Since I'm a fan of H.P. Lovecraft's works I was excited to get my review copy of Macabre Tales. I've been waiting for it release for some time now. I was not disappointed.
The download includes two files: one normal one, which includes illustrations as well as the page backgrounds, and then a print-friendly version which preserves the layout but removes the background and pictures. Both versions include the cover.
The book looks like an old magazine, similar to the kinds that Lovecraft wrote for. In fact, the title page features a publication date of October, 1931 and the table of contents features some clever advertisements along the side. So the immersion starts even where most games would be boring.
Next, we're treated to a short story by HP Lovecraft himself. It's a good mood setter.
Chapter One covers Lovecraft himself and his stories and what went into them to make them the classics that they are, listing the tropes involved and explaining each.
Character creation is fairly quick. I was able to build a satisfying character in a few minutes with a little thought. It's simple: pick a package of adjectives to distribute among three stats and then distribute a pool of points among aspects, which are skills and abilities. Think of a few things that are special about your character (numerous examples are given), calculate your two derived values and you have a character. Fast and simple.
Mechanic: I thought this was interesting, since I've never seen anything like it. Instead of dice or cards, like other games, Macabre Tales uses dominoes. Depending on how high your stat is, the domino that's laid down is either read with the lower side, the higher side or both added together. You add an aspect score if it applies and try and beat a difficulty number, which is not revealed to the player (scared yet?).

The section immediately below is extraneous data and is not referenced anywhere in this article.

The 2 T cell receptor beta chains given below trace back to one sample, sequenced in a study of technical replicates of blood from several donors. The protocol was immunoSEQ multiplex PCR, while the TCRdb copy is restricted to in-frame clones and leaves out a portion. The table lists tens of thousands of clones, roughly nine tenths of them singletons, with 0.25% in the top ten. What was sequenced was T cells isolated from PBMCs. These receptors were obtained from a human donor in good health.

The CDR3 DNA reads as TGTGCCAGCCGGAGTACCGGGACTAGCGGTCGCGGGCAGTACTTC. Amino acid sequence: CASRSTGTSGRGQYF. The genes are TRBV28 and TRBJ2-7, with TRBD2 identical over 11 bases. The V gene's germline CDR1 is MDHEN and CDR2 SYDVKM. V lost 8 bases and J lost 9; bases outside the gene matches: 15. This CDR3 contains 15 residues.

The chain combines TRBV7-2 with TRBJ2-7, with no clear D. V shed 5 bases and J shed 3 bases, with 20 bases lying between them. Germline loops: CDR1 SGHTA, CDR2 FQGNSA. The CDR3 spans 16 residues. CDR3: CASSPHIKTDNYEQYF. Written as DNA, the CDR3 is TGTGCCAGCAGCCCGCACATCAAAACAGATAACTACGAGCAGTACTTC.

There also rules covering blanks and double blanks andd doubles. Also, NPC's are presented as a series of difficulty numbers instead of adjectives, which speeds up play.
The game is meant for one-on-one play with a GM (Narrator) and a player, and plays best this way, seeing as how Lovecraft's stories has one protagonist. However, if you'd like to play it as a group, there are rules to expand play.
An addition that really liked was a chapter for players. Most games come complete with a chapter for the GM, to help him along with his duties, but you never really see a player's section. This chapter has a lot of great advice for players, especially in terms of helping the Narrator tell a good story.
On the other side, though, the Narrator's section gives great advice for running a horror story, from content to story structure. There's a lot of good information here, and story even affects the mechanics.
The only shortcomings are minor things, aesthetics, really. The PDF's, both of them, don't include hotlinks in the table of contents, requiring scrolling or typing to get where you need to go.
Secondly, While I appreciate the ink-saving efforts in the printer-friendly version of taking out the illustrations, it's obvious that they were merely covered up, and they do load, which slows down the scrolling some, and then they're blocked out with white once they're loaded.
Lastly, I wish that the game had included rules for alternatives to dominoes, in case the players didn't have any and wanted to play right away. A trip to the store solves the problem, of course, but some options still would have been nice.
All in all, I think Macabre Tales does an excellent job of capturing the feel of Lovecraft's stories, from the games presentation to its play style (I do like the domino mechanic). In fact, I'd go as far to say it does it even better than current and long-time releases that are also set in the Cthulhu universe. This is definitely a storytelling game.